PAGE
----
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[Editor's note: This post continues in the future! Read Part II.]
One of the most important events in my life was, as they often are, an unexpected one.
It was early 2010. I’d been living in Hangzhou, China, and my world was beautifully small. It was maybe ten years since I required of myself that I put at least a thousand miles between me and Chicago: a thousand miles from the midwest, a thousand miles from the winters, a thousand miles from the same old same old. As Joni Mitchell said in what became my anthem, I got the urge for going, so I guess I had to go.
Since then, I took a 24-hour trip around Lake Michigan (1,100 miles in a car, listening to Bob Dylan, eating fudge from Mackinac Island). I spent four years in Colorado (1,100 miles away) for school. I traveled for a few weeks to Germany (4,382 miles), the Netherlands (4,110 miles), Belgium (4,114 miles), and France (4,137 miles). For a half a year, I studied Chinese Chess in Kunming, China (7,784 miles). And I took a last hoorah trip with an old friend to Thailand & Cambodia (8,567 miles).
And then I got a job in China, and my 1,000 mile minimum felt like a joke. Over the years I worked in China, I traveled regularly to Vietnam, Hong Kong, India, and Korea. I went to over a dozen cities in China regularly.
All this traveling meant I’d racked up some pretty sweet loyalty points, too. I was United Premier Executive (I still keep the card in my wallet even though it expired in 2012), and Hyatt Platinum which meant when I went to Japan to visit a friend, I got free airfare and stayed in the Park Hyatt Tokyo. One time my brother told me he had no plans for spring break, so the next day I used miles to get tickets to visit him for a week in Scotland.
I felt like I could go anywhere in the world, and I did.
My then-girlfriend (now-wife) and I had been dating, as of 2010, for about three years. While I was doing all this traveling, she stayed in Hangzhou. She didn’t have the urge for going, but I still did. Using miles, we booked tickets to San Francisco, to see some friends and family, to see the blue skies no longer familiar to either of us, and to drink some good wine. And I found a Hyatt promotion that was good for one free night at any Hyatt in the world for every two Hyatt stays, anywhere in the world. So in the weeks leading up to our trip, we took small trips to places we’d never been to stay at the cheapest Hyatts we could find.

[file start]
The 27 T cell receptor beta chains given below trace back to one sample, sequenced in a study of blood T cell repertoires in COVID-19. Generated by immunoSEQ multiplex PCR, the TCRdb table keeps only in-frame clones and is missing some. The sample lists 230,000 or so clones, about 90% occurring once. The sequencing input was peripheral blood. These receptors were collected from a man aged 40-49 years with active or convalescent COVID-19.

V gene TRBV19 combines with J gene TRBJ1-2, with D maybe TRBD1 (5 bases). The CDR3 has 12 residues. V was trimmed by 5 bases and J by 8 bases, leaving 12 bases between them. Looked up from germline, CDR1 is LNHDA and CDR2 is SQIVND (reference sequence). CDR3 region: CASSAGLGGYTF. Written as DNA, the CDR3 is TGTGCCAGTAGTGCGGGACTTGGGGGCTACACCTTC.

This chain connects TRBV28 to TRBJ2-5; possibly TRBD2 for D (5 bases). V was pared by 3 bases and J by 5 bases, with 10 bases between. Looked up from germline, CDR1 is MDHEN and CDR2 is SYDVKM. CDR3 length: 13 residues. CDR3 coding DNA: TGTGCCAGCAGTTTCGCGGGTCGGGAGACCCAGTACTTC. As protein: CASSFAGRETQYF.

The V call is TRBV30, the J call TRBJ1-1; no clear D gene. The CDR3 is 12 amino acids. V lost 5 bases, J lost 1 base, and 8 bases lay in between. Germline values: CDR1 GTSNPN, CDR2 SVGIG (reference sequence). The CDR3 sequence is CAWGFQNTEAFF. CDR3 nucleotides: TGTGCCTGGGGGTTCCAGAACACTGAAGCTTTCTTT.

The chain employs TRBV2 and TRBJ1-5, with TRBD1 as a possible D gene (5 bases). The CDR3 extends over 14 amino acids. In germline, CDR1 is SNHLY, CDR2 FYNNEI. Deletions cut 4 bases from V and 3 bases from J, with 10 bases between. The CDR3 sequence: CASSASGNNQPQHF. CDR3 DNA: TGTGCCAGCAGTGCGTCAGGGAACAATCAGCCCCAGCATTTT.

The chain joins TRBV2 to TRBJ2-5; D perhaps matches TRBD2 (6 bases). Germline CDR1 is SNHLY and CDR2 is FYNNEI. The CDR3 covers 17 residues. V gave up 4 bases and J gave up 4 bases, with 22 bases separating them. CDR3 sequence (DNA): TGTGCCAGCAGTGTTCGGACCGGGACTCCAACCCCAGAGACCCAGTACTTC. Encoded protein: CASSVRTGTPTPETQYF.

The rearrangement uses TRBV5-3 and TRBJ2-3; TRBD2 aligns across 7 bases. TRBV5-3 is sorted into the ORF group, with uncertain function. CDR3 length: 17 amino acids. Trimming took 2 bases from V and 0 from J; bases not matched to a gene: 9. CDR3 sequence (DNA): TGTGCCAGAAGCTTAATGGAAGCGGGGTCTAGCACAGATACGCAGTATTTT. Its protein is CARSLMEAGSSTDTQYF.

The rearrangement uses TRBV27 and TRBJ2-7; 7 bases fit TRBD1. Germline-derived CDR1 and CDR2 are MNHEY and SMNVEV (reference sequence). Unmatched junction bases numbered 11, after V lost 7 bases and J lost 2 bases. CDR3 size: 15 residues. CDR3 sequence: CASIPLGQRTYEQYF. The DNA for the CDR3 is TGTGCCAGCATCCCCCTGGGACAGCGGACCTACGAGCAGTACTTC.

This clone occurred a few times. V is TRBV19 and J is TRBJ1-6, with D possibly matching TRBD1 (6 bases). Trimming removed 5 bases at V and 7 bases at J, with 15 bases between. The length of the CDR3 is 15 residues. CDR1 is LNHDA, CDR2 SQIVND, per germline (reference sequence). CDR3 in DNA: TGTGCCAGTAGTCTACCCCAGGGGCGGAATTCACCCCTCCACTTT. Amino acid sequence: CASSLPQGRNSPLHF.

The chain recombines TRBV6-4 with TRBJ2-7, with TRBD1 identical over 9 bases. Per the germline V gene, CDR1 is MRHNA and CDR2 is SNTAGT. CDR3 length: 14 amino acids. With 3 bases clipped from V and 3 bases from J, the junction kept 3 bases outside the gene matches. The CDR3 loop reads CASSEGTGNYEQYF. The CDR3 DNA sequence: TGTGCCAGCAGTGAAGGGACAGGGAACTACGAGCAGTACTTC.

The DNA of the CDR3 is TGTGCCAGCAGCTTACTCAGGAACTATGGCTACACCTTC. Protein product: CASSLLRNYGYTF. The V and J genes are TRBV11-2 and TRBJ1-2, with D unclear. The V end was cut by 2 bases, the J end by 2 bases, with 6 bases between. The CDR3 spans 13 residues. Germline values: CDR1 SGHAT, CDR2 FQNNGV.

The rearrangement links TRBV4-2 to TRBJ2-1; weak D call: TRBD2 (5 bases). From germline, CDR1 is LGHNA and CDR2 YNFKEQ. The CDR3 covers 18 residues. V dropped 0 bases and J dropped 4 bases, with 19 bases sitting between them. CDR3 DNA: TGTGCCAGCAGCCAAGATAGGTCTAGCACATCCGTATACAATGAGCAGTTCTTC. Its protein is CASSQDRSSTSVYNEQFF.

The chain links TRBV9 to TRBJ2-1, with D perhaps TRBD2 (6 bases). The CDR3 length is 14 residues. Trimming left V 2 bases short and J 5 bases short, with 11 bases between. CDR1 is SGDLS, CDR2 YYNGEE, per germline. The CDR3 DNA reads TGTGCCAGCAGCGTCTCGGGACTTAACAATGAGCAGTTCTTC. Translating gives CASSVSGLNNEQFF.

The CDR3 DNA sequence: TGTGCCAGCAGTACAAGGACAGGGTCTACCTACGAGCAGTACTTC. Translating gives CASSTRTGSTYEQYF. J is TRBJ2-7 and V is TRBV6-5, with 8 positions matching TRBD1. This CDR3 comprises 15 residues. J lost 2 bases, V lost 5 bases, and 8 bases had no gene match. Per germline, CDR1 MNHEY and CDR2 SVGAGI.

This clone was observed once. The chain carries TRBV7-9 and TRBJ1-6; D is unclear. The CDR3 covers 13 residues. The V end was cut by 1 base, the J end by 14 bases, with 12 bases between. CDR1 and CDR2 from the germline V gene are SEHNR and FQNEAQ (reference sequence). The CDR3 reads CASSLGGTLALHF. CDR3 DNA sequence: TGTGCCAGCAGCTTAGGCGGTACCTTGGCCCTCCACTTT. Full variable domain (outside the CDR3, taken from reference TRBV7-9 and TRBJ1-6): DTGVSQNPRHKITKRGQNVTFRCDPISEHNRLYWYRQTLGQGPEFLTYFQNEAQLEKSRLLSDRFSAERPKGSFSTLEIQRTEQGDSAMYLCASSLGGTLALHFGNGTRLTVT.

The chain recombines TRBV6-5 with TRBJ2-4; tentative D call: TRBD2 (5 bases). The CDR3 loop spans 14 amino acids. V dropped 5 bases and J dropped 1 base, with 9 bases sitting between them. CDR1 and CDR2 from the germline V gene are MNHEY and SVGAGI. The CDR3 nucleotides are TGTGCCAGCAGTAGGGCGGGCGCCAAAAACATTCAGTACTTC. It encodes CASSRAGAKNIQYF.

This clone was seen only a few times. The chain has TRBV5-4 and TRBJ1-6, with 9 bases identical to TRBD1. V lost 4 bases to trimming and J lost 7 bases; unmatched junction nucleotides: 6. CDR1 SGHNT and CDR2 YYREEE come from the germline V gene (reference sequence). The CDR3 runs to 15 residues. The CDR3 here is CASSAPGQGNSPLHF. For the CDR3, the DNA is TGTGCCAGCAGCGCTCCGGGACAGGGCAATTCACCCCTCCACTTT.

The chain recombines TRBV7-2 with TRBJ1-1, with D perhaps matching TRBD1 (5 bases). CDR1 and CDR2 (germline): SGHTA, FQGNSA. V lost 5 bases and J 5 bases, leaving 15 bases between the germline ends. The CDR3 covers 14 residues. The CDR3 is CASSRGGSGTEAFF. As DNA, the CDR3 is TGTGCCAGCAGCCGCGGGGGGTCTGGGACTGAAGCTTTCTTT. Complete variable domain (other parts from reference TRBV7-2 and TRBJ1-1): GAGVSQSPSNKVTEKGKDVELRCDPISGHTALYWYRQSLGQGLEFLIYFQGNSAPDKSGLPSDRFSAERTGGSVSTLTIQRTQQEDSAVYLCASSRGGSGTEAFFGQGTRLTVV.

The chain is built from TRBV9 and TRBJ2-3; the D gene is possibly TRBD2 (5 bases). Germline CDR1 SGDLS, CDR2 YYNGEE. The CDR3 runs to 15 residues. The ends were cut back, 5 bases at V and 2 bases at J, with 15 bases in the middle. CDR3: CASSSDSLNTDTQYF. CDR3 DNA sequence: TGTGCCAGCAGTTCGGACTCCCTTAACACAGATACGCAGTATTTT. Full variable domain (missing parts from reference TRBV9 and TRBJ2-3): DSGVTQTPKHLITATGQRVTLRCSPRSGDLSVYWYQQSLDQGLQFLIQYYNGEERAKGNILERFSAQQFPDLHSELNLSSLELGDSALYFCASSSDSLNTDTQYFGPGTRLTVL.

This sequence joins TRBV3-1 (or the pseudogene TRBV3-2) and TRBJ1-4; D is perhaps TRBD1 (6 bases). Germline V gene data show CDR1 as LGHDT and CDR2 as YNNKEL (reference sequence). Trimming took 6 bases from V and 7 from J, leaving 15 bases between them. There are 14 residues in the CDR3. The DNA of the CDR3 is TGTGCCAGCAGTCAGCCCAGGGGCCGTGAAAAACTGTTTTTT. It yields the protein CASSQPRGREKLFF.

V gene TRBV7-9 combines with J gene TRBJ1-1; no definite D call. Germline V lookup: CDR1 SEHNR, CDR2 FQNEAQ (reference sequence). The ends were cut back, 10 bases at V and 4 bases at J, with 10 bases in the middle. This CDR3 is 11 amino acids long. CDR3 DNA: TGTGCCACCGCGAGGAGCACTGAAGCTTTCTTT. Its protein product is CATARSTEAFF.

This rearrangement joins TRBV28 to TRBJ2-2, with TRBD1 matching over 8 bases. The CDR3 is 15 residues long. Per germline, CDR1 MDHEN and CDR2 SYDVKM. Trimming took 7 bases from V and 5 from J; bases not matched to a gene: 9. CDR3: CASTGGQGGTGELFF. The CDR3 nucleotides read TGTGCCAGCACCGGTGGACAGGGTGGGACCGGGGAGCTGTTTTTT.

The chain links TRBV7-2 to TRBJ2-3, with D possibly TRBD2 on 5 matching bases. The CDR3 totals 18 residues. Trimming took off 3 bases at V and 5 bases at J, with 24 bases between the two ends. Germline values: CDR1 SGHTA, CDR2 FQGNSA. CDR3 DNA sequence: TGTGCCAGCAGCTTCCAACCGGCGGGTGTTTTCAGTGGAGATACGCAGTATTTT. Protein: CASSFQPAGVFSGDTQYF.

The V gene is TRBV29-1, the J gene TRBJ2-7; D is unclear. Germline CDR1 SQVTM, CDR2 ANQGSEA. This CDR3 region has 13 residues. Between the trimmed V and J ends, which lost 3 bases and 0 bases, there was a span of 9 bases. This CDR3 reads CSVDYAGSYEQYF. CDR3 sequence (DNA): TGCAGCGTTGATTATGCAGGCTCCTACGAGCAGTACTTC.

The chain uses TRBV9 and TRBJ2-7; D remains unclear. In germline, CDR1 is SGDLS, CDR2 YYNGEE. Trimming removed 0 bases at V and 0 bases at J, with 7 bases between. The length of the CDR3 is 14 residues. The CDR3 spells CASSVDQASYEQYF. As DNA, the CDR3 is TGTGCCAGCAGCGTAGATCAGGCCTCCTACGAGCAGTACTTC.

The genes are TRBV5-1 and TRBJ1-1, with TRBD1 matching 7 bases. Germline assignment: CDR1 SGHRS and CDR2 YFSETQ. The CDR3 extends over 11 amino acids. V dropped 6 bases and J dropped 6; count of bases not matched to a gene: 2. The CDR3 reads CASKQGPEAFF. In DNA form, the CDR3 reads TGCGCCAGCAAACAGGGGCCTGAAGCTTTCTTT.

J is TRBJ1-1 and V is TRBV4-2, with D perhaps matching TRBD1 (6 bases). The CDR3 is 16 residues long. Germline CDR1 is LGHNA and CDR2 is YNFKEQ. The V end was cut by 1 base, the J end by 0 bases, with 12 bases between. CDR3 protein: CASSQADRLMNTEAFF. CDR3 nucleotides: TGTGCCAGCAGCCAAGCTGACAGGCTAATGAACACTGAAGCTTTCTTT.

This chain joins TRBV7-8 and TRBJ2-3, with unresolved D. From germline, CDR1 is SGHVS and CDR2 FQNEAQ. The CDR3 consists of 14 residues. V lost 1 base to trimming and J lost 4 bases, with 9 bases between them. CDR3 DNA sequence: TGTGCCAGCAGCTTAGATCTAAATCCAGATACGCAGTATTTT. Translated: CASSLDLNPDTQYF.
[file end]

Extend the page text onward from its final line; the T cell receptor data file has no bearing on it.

The Park Hyatt Shanghai lobby is famously one of the highest in the world. To get to the elevators, you walk through a calm, dimly lit bamboo garden. We told the hotel that it was our honeymoon (it wasn’t), so when they escorted us to our free-upgrade suite, there was someone waiting for us with flowers and a bottle of champaign.
We went to our favorite restaurant in Shanghai that night, which brought us to that event that was so important to me. It wasn’t the dinner, or the swanky free hotel. It wasn’t our upcoming trip to San Francisco, or any of the trips I’d made leading up to it. It was what I saw, coming back from dinner, as we got off the elevator on the 91st floor. There was a small placard opposite the elevator that I’d missed upon arrival because luck had us on the other side.
Man travels the world over in search of something and returns home to find it.
Later that year, we got married. And except for an extended layover in Houston we try to forget, we’ve been living in Chicago ever since, and have no intention of leaving.
*Note: the actual quote is slightly different, which I learned only years later when telling this story, after I showed off a photo I took of the placard: “A man travels the world over in search of what he needs and returns home to find it.” Close enough.